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The European Union and IMF want Greece to push through more budget cuts and implement a series of long-agreed austerity reforms before they agree on a new bailout the country needs to avert bankruptcy, a report obtained by Reuters shows.
All eyes have been on Athens' tortuous debt swap talks with its private creditors in recent weeks. EU economic and monetary affairs chief Olli Rehn injected some optimism on Friday, saying an agreement was "very close" and might be clinched as soon as this weekend.
With or without a deal with private creditors, Greece will not get the 130-billion euro package it needs to avert a chaotic default if it does not convince its euro zone partners and the International Monetary Fund that it is doing enough to implement the reforms they require in return for the aid.
"Greece has not only to commit itself, Greece has to deliver. Not all of the commitments have been fulfilled. That is one of the critical issues to confidence," German Finance Minister Wolfgang Schaeuble said at the annual World Economic Forum meeting in Davos on Friday.
"No firewall -- you can make any figure -- it cannot work if the real problems will not be solved," he said.
Athens' partners have grown increasingly exasperated with its repeated fiscal slippages and delays on reforms and want to see progress before they wrap up Greece's second multi-billion euro bailout in three years.
Looming elections which could take place as early as April are distracting politicians and senior officials from enacting the unpopular austerity reforms, sources close to the talks say.
Greece's partners are worried about whether a new government would stick to reforms and Schaeuble has said all parties must commit to the reforms, no matter who wins the election.
Antonis Samaras, whose party shares power in the coalition government with technocrat Prime Minister Lucas Papademos, has slammed the current policy mix, saying it risks plunging Greece even further into crisis. He wants elections by April 8 at the latest.
Far-right leader George Karatzaferis, whose party belongs to the coalition government, said on Friday that Greece's lenders should not push the country too far, particularly by asking all of its party leaders to put excessive demands in writing.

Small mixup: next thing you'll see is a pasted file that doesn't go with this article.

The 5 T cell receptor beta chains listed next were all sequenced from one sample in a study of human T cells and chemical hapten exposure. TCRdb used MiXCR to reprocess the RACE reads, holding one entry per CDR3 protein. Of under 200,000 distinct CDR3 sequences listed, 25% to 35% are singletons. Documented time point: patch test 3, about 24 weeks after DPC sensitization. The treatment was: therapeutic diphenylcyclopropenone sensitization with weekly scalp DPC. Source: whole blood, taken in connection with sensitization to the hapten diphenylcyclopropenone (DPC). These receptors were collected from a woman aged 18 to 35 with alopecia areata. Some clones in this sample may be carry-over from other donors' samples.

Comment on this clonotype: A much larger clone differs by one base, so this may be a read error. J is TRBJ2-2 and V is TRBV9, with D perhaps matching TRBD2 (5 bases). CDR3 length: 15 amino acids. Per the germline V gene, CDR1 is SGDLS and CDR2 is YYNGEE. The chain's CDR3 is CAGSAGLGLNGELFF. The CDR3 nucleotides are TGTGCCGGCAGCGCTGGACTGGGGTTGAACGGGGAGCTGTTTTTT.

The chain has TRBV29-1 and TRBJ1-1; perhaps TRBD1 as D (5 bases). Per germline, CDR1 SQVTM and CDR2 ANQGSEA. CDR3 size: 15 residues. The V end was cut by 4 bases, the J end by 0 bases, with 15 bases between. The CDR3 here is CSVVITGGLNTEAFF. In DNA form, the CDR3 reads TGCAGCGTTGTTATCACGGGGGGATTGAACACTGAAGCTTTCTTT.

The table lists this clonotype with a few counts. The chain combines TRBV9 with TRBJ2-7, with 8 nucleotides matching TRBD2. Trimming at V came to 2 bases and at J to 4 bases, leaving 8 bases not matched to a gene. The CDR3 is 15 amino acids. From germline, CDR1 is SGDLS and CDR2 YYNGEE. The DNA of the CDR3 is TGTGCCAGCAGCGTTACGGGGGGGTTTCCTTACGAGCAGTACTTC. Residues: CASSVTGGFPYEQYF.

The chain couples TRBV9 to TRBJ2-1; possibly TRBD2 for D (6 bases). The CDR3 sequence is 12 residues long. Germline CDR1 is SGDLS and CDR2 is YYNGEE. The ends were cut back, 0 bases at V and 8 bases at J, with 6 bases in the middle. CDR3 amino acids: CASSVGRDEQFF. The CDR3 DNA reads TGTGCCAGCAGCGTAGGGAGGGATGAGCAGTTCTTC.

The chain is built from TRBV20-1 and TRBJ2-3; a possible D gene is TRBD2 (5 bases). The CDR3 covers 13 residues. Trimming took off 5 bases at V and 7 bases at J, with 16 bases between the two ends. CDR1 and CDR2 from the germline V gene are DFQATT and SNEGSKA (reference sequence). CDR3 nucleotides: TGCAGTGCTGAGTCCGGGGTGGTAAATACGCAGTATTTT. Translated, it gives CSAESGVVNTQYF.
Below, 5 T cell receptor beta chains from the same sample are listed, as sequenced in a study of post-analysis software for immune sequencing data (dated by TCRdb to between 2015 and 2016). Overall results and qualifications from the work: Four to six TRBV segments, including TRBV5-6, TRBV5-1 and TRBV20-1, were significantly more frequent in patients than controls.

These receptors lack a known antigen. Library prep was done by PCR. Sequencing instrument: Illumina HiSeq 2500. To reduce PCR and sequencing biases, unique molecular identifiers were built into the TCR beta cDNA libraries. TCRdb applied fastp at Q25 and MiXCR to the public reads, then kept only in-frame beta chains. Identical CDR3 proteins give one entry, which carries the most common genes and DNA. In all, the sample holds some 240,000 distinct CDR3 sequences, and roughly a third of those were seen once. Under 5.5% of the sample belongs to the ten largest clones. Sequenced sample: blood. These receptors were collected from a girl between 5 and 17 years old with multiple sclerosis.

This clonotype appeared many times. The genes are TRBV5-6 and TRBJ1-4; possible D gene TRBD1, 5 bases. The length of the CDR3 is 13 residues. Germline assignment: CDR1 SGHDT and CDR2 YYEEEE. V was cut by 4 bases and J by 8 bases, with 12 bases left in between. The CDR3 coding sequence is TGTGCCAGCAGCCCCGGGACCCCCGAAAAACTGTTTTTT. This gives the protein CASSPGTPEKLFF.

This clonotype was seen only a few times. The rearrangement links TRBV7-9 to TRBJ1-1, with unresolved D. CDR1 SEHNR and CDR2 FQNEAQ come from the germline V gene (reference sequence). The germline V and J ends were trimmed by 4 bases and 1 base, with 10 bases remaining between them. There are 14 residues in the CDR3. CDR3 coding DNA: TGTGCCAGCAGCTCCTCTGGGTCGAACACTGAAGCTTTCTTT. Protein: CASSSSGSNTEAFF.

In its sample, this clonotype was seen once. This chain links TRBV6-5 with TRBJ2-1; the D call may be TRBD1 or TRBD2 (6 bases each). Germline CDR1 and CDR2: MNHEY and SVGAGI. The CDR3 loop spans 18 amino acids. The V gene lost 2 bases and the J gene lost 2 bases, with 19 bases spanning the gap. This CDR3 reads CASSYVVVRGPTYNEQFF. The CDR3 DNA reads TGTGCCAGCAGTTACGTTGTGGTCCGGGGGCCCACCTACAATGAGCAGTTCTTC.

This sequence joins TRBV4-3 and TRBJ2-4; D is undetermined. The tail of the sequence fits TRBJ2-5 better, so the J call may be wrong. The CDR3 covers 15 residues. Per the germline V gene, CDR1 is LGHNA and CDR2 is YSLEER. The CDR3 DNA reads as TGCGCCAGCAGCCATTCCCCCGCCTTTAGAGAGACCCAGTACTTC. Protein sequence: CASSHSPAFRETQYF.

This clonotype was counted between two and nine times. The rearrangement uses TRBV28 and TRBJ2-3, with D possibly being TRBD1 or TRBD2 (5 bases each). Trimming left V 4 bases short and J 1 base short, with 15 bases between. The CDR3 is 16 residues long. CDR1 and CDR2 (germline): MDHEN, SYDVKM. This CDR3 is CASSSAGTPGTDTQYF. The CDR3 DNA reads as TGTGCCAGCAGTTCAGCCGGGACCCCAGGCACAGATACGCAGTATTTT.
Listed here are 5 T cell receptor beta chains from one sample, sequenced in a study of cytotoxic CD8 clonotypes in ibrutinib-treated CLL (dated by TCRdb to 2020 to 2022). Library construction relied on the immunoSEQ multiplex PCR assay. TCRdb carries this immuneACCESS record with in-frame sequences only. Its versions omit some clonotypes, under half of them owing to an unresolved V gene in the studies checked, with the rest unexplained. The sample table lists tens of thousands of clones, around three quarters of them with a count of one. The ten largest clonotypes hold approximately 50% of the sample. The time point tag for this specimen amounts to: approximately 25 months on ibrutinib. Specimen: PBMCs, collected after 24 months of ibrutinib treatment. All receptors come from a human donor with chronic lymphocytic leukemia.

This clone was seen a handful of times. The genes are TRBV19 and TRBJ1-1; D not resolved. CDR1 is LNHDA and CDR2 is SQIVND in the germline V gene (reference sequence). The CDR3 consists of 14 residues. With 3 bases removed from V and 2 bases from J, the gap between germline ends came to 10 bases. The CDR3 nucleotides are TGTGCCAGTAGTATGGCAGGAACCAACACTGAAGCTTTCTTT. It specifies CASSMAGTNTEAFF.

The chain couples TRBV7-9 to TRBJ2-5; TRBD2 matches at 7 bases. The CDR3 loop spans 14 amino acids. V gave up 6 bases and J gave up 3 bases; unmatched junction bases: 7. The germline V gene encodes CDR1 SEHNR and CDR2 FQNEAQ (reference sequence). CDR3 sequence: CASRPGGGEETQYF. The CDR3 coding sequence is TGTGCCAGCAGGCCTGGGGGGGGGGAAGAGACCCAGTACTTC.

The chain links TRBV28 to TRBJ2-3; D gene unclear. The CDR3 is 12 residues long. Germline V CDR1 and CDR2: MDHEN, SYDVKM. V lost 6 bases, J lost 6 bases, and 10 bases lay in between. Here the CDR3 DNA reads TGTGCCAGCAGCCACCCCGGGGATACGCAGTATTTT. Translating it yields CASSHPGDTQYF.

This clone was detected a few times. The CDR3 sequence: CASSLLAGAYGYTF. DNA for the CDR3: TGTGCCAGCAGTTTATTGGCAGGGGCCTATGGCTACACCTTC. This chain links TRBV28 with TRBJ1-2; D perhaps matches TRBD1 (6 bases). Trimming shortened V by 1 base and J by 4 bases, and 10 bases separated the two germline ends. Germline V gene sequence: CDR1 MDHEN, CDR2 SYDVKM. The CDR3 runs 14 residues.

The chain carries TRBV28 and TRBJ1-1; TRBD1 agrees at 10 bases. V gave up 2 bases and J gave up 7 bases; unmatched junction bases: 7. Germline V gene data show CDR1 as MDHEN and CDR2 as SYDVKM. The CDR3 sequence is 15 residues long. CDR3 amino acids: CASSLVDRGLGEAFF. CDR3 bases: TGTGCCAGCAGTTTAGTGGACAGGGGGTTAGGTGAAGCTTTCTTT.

"No-one should expect a signature of subservience," Karatzaferis said in parliament. "Yes, we assume our obligations but we will not bow to ultimate disgrace."
BUDGET CUTS, PENSION REFORM
The EU, IMF and ECB lenders -- known as the troika -- have drawn up a report which includes a list of measures they want to see enacted by Athens.
Top of the list is passing a supplementary budget with more cuts to reach fiscal targets in 2012. The troika suggests large spending cuts in defence and health spending as well as cutting redundant state entities. The document does not specify the amount of cuts needed.
The EU and IMF are pressing Greece to adopt a much-delayed reform of supplementary pensions, ensure that a plan to replace only 1 out of 5 civil servants leaving the workforce is enacted and want Greece to finalise the opening up of its many closed professions such as lawyers and pharmacists, which they have been demanding for years, the document shows.
They also want the Bank of Greece to complete its assessment of Greek banks' capital shortfall and they expect the government to enact legslation to improve wage flexibility and further liberalise product and service markets, the document says.
The list of measures is not final and could change after discussions with the Greek authorities, the document says. The top EU, IMF and ECB inspectors are in Athens to discuss this.
Talks with the troika inspectors on the new bailout programme are expected to go well into next week, sources close to the talks say, with slow process so far on fleshing out reforms required by the lenders on areas such as cutting the public sector workforce and making wage rules in the public and private sector more flexible.
Government spokesman Pantelis Kapsis said the government would try to negotiate on some of the points on the list but repeated that Athens needed the bailout loan to stay afloat.
Asked if Greece would default without the aid, he told Skai TV: "It's obvious, if we don't get the loan, how are we going to find the money?"
But he added: "This is not what we will finally pass, we should keep that in mind. It's a list by the troika that opens up all those issues ... Some of them are past obligations, some are up for negotiation."
Greece and its private creditors made progress on Thursday in talks on restructuring its debt, both sides said, and they will continue negotiating on Friday with the aim of sealing an agreement within a few days. Charles Dallara, the top negotiator for private creditors, is scheduled to meet Greek Prime Minister Lucas Papademos at around 1630 GMT.
Deutsche Bank Chief Executive Josef Ackermann confirmed on Friday that private creditors have offered to take losses of almost 70 percent in the debt swap.
"We have put a very attractive offer on the table," Ackermann, who is also chairman of bank lobby group IIF which negotiates for private creditors, told Germany's N-TV in an interview broadcast on Friday. "Everybody needs to make a contribution."
After weeks of wrangling over the coupon, or interest rate, Greece must pay on new bonds it will swap for existing debt, attention has shifted to whether the ECB and other public creditors have to make a contribution too.